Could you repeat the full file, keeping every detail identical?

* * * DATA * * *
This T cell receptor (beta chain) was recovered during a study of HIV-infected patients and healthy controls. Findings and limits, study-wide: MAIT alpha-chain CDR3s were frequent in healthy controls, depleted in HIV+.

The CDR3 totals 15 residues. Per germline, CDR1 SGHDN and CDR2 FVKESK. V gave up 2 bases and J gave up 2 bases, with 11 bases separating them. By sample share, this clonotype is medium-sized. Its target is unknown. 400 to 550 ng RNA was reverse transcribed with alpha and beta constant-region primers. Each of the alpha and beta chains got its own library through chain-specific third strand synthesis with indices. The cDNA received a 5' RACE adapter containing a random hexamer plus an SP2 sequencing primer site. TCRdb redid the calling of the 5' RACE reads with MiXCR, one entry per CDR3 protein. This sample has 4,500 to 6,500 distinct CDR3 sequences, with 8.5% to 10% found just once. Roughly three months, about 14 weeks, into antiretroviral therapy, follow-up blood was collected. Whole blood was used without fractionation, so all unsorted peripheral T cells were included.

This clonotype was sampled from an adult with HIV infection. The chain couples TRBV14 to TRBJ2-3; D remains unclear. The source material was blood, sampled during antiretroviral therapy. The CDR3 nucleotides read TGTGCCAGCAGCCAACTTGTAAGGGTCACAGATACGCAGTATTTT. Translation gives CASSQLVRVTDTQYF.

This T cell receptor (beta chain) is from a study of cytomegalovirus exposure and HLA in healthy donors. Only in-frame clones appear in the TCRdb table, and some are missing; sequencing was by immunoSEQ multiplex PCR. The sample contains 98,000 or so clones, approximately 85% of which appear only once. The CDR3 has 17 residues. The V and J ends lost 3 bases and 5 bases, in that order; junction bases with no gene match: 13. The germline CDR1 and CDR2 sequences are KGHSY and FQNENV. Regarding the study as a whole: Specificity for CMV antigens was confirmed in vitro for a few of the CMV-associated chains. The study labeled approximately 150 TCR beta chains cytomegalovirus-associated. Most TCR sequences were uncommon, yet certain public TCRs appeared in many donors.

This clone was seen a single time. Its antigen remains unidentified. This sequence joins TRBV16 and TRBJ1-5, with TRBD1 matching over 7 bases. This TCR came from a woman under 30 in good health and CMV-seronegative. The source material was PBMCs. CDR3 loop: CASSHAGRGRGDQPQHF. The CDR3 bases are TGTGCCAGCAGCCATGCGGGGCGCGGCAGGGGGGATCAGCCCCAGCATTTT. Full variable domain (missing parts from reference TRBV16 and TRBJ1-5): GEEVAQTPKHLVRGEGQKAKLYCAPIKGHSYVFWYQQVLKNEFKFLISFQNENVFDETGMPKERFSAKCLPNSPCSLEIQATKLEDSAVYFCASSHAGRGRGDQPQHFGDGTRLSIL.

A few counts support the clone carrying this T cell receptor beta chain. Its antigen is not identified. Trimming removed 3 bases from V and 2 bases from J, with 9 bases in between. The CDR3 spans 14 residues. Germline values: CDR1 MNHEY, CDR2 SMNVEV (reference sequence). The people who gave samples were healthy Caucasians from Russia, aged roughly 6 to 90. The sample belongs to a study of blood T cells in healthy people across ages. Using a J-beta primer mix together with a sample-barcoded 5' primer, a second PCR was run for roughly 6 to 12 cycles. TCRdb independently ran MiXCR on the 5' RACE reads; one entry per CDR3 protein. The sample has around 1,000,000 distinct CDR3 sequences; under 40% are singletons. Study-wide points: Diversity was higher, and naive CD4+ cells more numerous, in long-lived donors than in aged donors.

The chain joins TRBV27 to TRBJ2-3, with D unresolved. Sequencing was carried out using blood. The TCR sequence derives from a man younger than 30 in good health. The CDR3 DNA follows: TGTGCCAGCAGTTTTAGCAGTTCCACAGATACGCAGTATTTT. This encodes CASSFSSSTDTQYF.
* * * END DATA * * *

This T cell receptor (beta chain) was recovered during a study of HIV-infected patients and healthy controls. Findings and limits, study-wide: MAIT alpha-chain CDR3s were frequent in healthy controls, depleted in HIV+.

The CDR3 totals 15 residues. Per germline, CDR1 SGHDN and CDR2 FVKESK. V gave up 2 bases and J gave up 2 bases, with 11 bases separating them. By sample share, this clonotype is medium-sized. Its target is unknown. 400 to 550 ng RNA was reverse transcribed with alpha and beta constant-region primers. Each of the alpha and beta chains got its own library through chain-specific third strand synthesis with indices. The cDNA received a 5' RACE adapter containing a random hexamer plus an SP2 sequencing primer site. TCRdb redid the calling of the 5' RACE reads with MiXCR, one entry per CDR3 protein. This sample has 4,500 to 6,500 distinct CDR3 sequences, with 8.5% to 10% found just once. Roughly three months, about 14 weeks, into antiretroviral therapy, follow-up blood was collected. Whole blood was used without fractionation, so all unsorted peripheral T cells were included.

This clonotype was sampled from an adult with HIV infection. The chain couples TRBV14 to TRBJ2-3; D remains unclear. The source material was blood, sampled during antiretroviral therapy. The CDR3 nucleotides read TGTGCCAGCAGCCAACTTGTAAGGGTCACAGATACGCAGTATTTT. Translation gives CASSQLVRVTDTQYF.

This T cell receptor (beta chain) is from a study of cytomegalovirus exposure and HLA in healthy donors. Only in-frame clones appear in the TCRdb table, and some are missing; sequencing was by immunoSEQ multiplex PCR. The sample contains 98,000 or so clones, approximately 85% of which appear only once. The CDR3 has 17 residues. The V and J ends lost 3 bases and 5 bases, in that order; junction bases with no gene match: 13. The germline CDR1 and CDR2 sequences are KGHSY and FQNENV. Regarding the study as a whole: Specificity for CMV antigens was confirmed in vitro for a few of the CMV-associated chains. The study labeled approximately 150 TCR beta chains cytomegalovirus-associated. Most TCR sequences were uncommon, yet certain public TCRs appeared in many donors.

This clone was seen a single time. Its antigen remains unidentified. This sequence joins TRBV16 and TRBJ1-5, with TRBD1 matching over 7 bases. This TCR came from a woman under 30 in good health and CMV-seronegative. The source material was PBMCs. CDR3 loop: CASSHAGRGRGDQPQHF. The CDR3 bases are TGTGCCAGCAGCCATGCGGGGCGCGGCAGGGGGGATCAGCCCCAGCATTTT. Full variable domain (missing parts from reference TRBV16 and TRBJ1-5): GEEVAQTPKHLVRGEGQKAKLYCAPIKGHSYVFWYQQVLKNEFKFLISFQNENVFDETGMPKERFSAKCLPNSPCSLEIQATKLEDSAVYFCASSHAGRGRGDQPQHFGDGTRLSIL.

A few counts support the clone carrying this T cell receptor beta chain. Its antigen is not identified. Trimming removed 3 bases from V and 2 bases from J, with 9 bases in between. The CDR3 spans 14 residues. Germline values: CDR1 MNHEY, CDR2 SMNVEV (reference sequence). The people who gave samples were healthy Caucasians from Russia, aged roughly 6 to 90. The sample belongs to a study of blood T cells in healthy people across ages. Using a J-beta primer mix together with a sample-barcoded 5' primer, a second PCR was run for roughly 6 to 12 cycles. TCRdb independently ran MiXCR on the 5' RACE reads; one entry per CDR3 protein. The sample has around 1,000,000 distinct CDR3 sequences; under 40% are singletons. Study-wide points: Diversity was higher, and naive CD4+ cells more numerous, in long-lived donors than in aged donors.

The chain joins TRBV27 to TRBJ2-3, with D unresolved. Sequencing was carried out using blood. The TCR sequence derives from a man younger than 30 in good health. The CDR3 DNA follows: TGTGCCAGCAGTTTTAGCAGTTCCACAGATACGCAGTATTTT. This encodes CASSFSSSTDTQYF.